“Dude, why are you greeting everyone?” my cousin finally asked as I left a trail of broken, confused and utterly dominated minds behind us.

“Because I’m not afraid to.”

Semper Fidelis!
America’s SgtMaj

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  1. I should have warned you not to start me on “opening a door for someone”. I hold the door for a woman and she doesn’t say, at a MINIMUM “thank you” I always respond with a VERY LOUD, “YOU ARE WELCOME”. My wife then digs into me but I hold my ground.

    I did have a young college student say to me when I held the door for her, “Awww, that’s sweet my dad still does that too.”

  2. “…Sailors are particularly adept at this. Nothing like seeing Marine officers get ignored by Sailors to set Marine senior enlisted off…”

    In the finest traditions of the Naval Service. /heh/

    Yeah, no. Dad drilled this and how to make a proper handshake drilled in to me from young as I can remember.

    Got the drill every Sunday morning headed to the front door of the church. The local hospital chaplain was always there as the greeter. A giant of a man. as we’d arrive it’d be, “Eye contact. Good morning Mr. xxxxx, full depth grip engagement/firm but not too firm.”

  3. Eric, that’s why you just open the dialogue with a greeting: “Good evening! How’re you doing tonight?” When they refuse to answer you could always run with: “Nice talking to you!”

    be603, needed more of that on NSA Bahrain. The Marines became so aggressive in their greeting Navy Officers began avoiding them.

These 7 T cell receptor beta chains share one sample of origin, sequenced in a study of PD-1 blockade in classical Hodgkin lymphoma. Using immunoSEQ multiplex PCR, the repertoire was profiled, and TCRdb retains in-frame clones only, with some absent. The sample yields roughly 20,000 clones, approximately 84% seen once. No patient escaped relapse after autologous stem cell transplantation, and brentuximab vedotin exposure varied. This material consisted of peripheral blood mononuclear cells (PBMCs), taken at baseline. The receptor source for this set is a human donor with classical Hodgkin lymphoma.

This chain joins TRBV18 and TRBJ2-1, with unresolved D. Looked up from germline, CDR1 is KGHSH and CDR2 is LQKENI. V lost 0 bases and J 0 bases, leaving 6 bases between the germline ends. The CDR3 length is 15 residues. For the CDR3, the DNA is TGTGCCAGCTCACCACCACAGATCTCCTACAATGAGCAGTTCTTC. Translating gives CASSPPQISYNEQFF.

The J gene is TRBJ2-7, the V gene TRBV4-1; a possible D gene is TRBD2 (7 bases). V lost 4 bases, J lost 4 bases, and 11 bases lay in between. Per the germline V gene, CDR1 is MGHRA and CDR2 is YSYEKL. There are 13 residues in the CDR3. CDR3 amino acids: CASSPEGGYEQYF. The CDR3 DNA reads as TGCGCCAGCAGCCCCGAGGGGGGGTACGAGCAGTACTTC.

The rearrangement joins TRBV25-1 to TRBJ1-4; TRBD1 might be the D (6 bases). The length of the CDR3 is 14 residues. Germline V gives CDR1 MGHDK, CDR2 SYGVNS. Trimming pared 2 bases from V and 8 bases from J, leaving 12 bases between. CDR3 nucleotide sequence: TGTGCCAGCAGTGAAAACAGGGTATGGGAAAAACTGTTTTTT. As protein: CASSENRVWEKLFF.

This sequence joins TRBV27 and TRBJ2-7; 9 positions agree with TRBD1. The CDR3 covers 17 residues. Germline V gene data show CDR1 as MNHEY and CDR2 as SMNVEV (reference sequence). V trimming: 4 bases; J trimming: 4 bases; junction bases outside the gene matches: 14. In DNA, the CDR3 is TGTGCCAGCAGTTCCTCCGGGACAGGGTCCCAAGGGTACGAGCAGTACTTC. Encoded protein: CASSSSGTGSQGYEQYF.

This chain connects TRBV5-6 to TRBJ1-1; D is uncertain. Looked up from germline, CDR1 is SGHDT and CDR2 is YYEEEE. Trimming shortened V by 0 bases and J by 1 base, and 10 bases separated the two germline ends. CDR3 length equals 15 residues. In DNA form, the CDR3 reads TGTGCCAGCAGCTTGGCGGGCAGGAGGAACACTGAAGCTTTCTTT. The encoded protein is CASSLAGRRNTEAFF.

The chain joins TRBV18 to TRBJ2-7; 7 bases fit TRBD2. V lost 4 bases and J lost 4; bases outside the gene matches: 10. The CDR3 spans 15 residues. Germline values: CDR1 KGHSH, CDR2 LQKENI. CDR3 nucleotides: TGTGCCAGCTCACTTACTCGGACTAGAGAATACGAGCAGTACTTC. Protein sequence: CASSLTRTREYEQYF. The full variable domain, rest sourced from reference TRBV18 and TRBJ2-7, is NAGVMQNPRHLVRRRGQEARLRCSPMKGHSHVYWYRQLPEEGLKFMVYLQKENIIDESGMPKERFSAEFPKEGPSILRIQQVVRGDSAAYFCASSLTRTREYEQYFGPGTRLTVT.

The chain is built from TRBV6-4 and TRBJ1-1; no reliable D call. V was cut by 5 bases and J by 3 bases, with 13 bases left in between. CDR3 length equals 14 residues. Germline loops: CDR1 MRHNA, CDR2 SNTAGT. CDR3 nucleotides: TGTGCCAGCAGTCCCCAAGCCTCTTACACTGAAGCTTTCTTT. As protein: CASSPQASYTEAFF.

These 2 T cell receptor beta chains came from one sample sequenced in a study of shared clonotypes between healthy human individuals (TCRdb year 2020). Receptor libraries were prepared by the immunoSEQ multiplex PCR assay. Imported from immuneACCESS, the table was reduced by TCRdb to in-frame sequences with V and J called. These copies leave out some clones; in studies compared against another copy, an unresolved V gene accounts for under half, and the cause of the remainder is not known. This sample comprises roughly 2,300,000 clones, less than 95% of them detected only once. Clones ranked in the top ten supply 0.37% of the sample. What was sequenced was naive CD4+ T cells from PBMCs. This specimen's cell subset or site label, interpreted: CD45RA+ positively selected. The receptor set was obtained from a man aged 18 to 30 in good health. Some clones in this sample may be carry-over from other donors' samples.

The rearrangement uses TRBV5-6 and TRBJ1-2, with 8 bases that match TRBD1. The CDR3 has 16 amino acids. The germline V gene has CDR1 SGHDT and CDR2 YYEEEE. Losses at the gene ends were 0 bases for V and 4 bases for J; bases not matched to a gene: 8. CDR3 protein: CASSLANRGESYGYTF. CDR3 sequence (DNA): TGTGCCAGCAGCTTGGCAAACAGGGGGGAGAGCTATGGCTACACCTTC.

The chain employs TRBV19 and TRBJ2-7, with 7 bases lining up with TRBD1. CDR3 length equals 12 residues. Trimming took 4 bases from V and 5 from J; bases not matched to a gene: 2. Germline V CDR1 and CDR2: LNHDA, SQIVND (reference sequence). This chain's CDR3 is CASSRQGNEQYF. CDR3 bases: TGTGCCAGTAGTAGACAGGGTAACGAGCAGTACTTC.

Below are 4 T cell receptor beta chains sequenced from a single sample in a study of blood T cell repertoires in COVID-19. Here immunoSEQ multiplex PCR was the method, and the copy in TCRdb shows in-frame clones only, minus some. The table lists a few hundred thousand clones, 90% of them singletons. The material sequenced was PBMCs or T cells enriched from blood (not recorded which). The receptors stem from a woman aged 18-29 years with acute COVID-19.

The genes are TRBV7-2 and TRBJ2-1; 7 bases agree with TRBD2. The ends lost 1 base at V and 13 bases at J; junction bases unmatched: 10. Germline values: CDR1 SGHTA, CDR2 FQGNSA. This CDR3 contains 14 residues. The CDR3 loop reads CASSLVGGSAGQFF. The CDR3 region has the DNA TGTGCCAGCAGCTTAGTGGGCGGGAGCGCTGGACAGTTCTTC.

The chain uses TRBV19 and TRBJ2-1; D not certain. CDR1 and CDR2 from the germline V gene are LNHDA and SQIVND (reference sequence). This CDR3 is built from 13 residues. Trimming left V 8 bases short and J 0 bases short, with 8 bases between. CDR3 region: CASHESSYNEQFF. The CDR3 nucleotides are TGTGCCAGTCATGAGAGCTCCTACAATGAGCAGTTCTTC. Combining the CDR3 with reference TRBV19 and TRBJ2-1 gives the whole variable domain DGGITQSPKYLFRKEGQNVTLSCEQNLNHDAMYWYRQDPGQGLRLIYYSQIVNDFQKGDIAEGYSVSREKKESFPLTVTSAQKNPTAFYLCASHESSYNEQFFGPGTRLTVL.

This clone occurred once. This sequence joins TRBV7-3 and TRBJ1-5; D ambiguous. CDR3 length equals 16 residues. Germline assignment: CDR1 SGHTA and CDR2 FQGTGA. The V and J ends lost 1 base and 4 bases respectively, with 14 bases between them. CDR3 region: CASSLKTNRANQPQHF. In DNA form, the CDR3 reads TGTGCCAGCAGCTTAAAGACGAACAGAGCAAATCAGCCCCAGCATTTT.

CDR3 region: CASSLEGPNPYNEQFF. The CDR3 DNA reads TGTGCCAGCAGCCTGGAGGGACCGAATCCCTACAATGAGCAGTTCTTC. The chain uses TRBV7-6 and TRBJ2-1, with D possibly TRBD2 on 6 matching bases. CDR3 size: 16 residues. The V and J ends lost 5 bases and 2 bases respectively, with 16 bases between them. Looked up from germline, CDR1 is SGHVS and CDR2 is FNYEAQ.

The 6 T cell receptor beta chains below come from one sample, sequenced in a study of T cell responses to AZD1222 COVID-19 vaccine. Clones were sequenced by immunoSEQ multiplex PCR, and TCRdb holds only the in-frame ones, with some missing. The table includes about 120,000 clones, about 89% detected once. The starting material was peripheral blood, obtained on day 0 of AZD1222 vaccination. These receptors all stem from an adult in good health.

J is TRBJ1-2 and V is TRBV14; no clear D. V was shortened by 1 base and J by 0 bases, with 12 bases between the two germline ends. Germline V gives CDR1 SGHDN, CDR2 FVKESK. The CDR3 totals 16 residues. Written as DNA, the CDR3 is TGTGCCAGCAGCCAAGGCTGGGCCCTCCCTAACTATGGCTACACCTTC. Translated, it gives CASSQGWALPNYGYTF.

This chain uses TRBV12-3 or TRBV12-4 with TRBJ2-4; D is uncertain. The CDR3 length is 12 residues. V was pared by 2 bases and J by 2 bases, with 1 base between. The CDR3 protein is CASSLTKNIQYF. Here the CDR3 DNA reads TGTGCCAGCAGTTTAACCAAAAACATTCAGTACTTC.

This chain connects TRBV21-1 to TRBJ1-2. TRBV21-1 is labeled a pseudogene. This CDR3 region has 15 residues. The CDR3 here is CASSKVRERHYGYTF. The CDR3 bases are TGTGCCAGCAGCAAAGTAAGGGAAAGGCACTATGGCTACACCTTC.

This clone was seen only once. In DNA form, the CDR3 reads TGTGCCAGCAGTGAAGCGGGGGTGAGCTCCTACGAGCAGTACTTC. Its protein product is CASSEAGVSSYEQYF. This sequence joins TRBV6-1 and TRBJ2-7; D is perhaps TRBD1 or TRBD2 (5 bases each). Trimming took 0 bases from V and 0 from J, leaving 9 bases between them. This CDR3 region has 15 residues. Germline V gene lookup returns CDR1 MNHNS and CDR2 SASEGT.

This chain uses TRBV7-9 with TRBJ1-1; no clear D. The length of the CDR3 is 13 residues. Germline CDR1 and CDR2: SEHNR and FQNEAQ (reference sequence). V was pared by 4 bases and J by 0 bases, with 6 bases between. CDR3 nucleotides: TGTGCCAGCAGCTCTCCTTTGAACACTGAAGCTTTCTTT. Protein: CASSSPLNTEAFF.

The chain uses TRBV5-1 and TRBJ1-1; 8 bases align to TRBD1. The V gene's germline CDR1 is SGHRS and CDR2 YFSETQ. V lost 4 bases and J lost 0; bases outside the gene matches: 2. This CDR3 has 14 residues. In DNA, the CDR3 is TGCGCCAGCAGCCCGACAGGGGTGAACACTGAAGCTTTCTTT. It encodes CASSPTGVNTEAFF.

4. “As we passed people I smashed through their little bubbles by looking them dead in the eye and saying hello.”

    Try that in the north of England. You’ll end up trapped in a six-hour conversation about the condition of bus station roof and why our John’s had to go back to the doctor with his knees and can you believe they’ve got Christmas cards in the shops already?

  5. ASM,
    Many, many years ago, in a land once called “West Berlin” I was a young Soldier in the Berlin Brigade.
    We were the 2nd Battalion/ 6th Infantry.
    So, when we saluted Officers, we said: “Second to none Sir” They responded with: “Drive on.”

    But, when we were on guard duty, and non-grunt type officers or Air Force officers came by, they just got confused.

  6. Mrs. Salad, I think north of England has the opposite issue. Maybe we should swap a few out just to stir things up.

    CI Roller, when greeting Air Force officers they are properly addressed as Steven. Enlisted are merely addressed as Steve.

  7. Hello;

    I was researching the ‘proper’ or polite manner in which to address a (retired) marine, and thoroughly enjoyed reading your treatise on the subject. I especially enjoyed the mention of the mumbler, and your wanting to “take his lunch money” – too funny. No court would’ve convicted you under the circumstances!
    Semper Fidelis,